Portland Oregonian's Scores

  • Movies
For 3,213 reviews, this publication has graded:
  • 64% higher than the average critic
  • 3% same as the average critic
  • 33% lower than the average critic
On average, this publication grades 5.4 points higher than other critics. (0-100 point scale)
Average Movie review score: 67
Highest review score: 100 A Girl Walks Home Alone at Night
Lowest review score: 0 M. Butterfly
Score distribution:
3,213 movie reviews
  1. 'Bloodless' is the word for the whole enterprise.
  2. With Paul Rudd as the would-be mocker and Steve Carell as the mockee, and all manner of new supporting characters and plot lines thrown in, and much less energy, delight, wit, humor and fun than the original was able to muster without any evident strain. There's the occasional bubble, I confess, but almost no delight.
  3. Suffers from sludgy pacing, flat writing and acting, and a strange and puzzling fondness for scatology and coarse language.
  4. The only thing that could make this movie more French would be a guillotine.
  5. May be fairly funny, sort of sweet and slightly muddled, but one thing about it is utterly certain: It loves, loves, loves some bad cabaret.
    • 50 Metascore
    • 50 Critic Score
    Will best be enjoyed on DVD. You can pop it in for the kids and spend the next 90 minutes or so doing something else.
  6. Unfortunately, the dialogue undermines the movie's promise.
  7. The script doesn't give Bigelow enough human stuff to balance the mechanical. For good or ill, like so many other submarine thrillers before it, K-19 is more about the machine than the men.
  8. Lest anyone think this soils Cera's record, the movie actually highlights his unique gifts; his easygoing chemistry with co-star Kat Dennings is practically the only thing about this picture that isn't pathetically contrived.
  9. Scattered and silly. If it evokes any strong feelings from you, it will probably be hunger -- the food all looks so good.
  10. The visual design of Mama is effective, at least in small, quick doses. But those are about all the positives for this example of why a solid audition reel doesn't necessarily mean you're ready to churn out a feature.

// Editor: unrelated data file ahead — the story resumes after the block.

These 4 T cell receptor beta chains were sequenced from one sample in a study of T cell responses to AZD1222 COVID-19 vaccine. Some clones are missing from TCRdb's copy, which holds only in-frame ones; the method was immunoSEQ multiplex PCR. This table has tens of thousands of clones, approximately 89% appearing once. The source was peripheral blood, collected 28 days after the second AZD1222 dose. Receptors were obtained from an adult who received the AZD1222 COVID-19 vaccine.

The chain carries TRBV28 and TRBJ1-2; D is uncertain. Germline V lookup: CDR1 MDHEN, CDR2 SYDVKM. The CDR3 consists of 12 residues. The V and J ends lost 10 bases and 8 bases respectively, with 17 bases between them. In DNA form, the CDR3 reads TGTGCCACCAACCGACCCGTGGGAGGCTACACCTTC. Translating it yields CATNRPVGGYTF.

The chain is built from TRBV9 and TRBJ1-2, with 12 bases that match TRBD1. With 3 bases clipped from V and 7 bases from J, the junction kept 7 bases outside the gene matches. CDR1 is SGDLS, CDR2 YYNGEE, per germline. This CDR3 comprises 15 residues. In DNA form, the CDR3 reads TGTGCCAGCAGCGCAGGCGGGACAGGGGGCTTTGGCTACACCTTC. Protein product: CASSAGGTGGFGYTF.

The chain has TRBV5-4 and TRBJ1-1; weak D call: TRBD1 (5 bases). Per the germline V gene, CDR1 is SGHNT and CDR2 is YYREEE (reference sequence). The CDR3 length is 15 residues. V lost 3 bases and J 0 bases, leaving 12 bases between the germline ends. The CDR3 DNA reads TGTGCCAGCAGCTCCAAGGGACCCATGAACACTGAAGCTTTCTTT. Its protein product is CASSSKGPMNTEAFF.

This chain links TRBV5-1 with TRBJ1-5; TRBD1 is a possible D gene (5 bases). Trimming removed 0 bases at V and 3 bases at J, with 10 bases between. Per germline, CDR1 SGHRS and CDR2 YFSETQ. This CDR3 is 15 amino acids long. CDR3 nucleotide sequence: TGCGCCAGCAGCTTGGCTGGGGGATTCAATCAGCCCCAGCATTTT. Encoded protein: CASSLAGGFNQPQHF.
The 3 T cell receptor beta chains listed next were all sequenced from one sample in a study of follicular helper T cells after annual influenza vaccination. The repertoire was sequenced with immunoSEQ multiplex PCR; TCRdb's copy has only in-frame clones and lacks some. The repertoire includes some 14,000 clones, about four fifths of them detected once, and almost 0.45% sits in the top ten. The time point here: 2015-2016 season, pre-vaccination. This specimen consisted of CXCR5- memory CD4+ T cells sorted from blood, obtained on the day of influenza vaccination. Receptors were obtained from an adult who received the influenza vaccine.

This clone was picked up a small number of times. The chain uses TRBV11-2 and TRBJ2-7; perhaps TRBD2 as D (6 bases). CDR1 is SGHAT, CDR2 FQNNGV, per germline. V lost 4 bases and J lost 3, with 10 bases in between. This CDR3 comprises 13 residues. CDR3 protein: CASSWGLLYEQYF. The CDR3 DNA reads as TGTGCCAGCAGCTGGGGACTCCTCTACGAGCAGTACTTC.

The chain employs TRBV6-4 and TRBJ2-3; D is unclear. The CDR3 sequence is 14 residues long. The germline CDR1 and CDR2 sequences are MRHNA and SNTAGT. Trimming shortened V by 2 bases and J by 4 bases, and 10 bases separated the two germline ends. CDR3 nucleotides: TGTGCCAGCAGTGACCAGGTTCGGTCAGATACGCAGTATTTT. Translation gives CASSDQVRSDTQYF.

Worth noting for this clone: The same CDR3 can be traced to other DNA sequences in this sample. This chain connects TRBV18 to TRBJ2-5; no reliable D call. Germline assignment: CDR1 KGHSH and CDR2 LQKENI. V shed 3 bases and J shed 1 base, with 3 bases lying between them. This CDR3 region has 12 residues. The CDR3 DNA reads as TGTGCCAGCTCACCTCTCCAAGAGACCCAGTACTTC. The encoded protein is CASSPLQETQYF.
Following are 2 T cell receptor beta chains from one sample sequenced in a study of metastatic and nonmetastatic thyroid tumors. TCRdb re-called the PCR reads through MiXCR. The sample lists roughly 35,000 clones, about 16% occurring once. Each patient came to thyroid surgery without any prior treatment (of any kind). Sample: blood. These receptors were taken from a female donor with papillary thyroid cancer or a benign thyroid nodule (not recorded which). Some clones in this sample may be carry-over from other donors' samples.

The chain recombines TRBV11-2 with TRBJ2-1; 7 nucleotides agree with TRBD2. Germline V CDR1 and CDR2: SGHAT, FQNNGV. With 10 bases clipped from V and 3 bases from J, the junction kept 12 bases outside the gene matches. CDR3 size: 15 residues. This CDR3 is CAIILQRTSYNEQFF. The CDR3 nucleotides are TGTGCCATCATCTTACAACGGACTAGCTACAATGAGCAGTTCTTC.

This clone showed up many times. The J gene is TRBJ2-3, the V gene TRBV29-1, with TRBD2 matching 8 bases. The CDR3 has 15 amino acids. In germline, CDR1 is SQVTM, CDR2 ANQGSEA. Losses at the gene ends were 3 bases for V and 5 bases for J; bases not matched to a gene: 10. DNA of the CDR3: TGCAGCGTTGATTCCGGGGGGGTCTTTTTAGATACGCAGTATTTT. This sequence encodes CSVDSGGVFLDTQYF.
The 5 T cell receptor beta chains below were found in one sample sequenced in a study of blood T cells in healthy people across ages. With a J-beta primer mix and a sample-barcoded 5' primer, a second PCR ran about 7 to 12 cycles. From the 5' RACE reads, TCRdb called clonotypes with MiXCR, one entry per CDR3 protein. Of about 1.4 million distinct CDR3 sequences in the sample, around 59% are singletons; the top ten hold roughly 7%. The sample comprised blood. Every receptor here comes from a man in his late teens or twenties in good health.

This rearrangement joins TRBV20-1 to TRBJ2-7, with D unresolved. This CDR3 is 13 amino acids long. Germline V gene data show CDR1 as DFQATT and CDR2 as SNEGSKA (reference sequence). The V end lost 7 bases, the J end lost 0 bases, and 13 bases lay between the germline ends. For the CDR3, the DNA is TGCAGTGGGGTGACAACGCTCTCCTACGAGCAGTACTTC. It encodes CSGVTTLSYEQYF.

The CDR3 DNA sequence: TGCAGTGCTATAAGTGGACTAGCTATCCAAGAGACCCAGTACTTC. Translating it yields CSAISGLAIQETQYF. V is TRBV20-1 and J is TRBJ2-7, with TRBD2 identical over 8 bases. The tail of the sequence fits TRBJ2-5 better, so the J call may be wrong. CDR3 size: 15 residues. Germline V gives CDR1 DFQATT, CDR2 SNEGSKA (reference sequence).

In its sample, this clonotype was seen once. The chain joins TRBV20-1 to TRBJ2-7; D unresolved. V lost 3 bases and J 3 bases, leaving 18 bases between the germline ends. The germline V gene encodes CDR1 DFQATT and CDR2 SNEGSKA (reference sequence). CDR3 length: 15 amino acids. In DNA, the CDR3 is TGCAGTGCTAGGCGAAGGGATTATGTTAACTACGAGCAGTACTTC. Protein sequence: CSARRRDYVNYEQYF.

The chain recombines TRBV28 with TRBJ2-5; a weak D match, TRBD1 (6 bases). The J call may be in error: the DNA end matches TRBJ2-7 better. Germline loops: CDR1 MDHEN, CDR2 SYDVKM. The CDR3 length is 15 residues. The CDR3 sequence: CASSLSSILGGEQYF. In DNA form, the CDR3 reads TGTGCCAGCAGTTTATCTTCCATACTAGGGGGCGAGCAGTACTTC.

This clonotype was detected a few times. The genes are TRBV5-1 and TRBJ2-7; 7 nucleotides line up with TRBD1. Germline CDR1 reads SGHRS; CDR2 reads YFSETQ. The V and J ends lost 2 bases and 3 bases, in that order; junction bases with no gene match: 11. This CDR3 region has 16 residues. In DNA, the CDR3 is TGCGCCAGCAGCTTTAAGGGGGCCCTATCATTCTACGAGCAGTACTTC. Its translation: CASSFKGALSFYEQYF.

11. You should come out of a film like Apres Vous with your heart as light and fluffy as a souffle. But this farce, credited to four chefs, er, writers, is as heavy and leaden as meatloaf.
  12. It's the screenwriting equivalent of those fat substitutes used by snack food manufacturers: the finished product looks all right but the taste is off, and the aftereffects are embarrassing and uncomfortable.
  13. Unsurprisingly, the formulaic "Breakfast Club" casting yields a formulaic narrative.
  14. Aggressively loud, terminally mediocre.
  15. Stunningly photographed, acted with occasional bravura and structured with exacting precision, it fails to sing more than once or twice, and then only briefly. [2 Feb 1996]
    • Portland Oregonian
  16. Partridge is a smidgen less abhorrent here than in previous incarnations, but just a smidgen.
  17. The leads are just too good to commit fully to something this baldly formulaic. It's sad.
  18. It's unfortunate that the lack of originality in plot and character keeps Akeelah and the Bee stuck firmly in "After-School Special" territory.
  19. Short on both life and laughs.
  20. Those who watch Unbroken, Angelina Jolie's movie about Zamperini's life, only have to suffer for a little more than two hours, but it's a cruel and unusually harsh punishment.
  21. A hodgepodge of bits cribbed from such films as "Centurion," "Apocalypto," "300" and "Gladiator."
  22. The new footage adds almost nothing and feels like a lame, double-dipping cash-grab.
  23. You can't just rework a beloved Christmas classic, set it in reverse and expect it to run smoothly.
    • Portland Oregonian
  24. Starts with a flourish, staggers along for a bit and finally collapses -- even die-hard De Palma fans, will be left hungry.
    • Portland Oregonian
  25. Could easily be seen as little more than a commercial for his (Jakes) life-changing influence. Call him the first of a new breed: the cinevangelist.
  26. Unfortunately, the film's charm ends with the plot gimmick.
  27. Written and edited by Sayles, "Casa" is certainly the artist's baby, but he crams too much into a relatively brief running time. Worse, though it should be longer, we're not especially unhappy that it isn't, for being around these women gets tedious.
  28. As with so many of his appearances, Franco manages to bring a jolt of energy to the film even while skewering its credibility.
  29. A sequel that never rises to the giddy pitches of skewed humor that the original managed to toss off with such unexpected glee.

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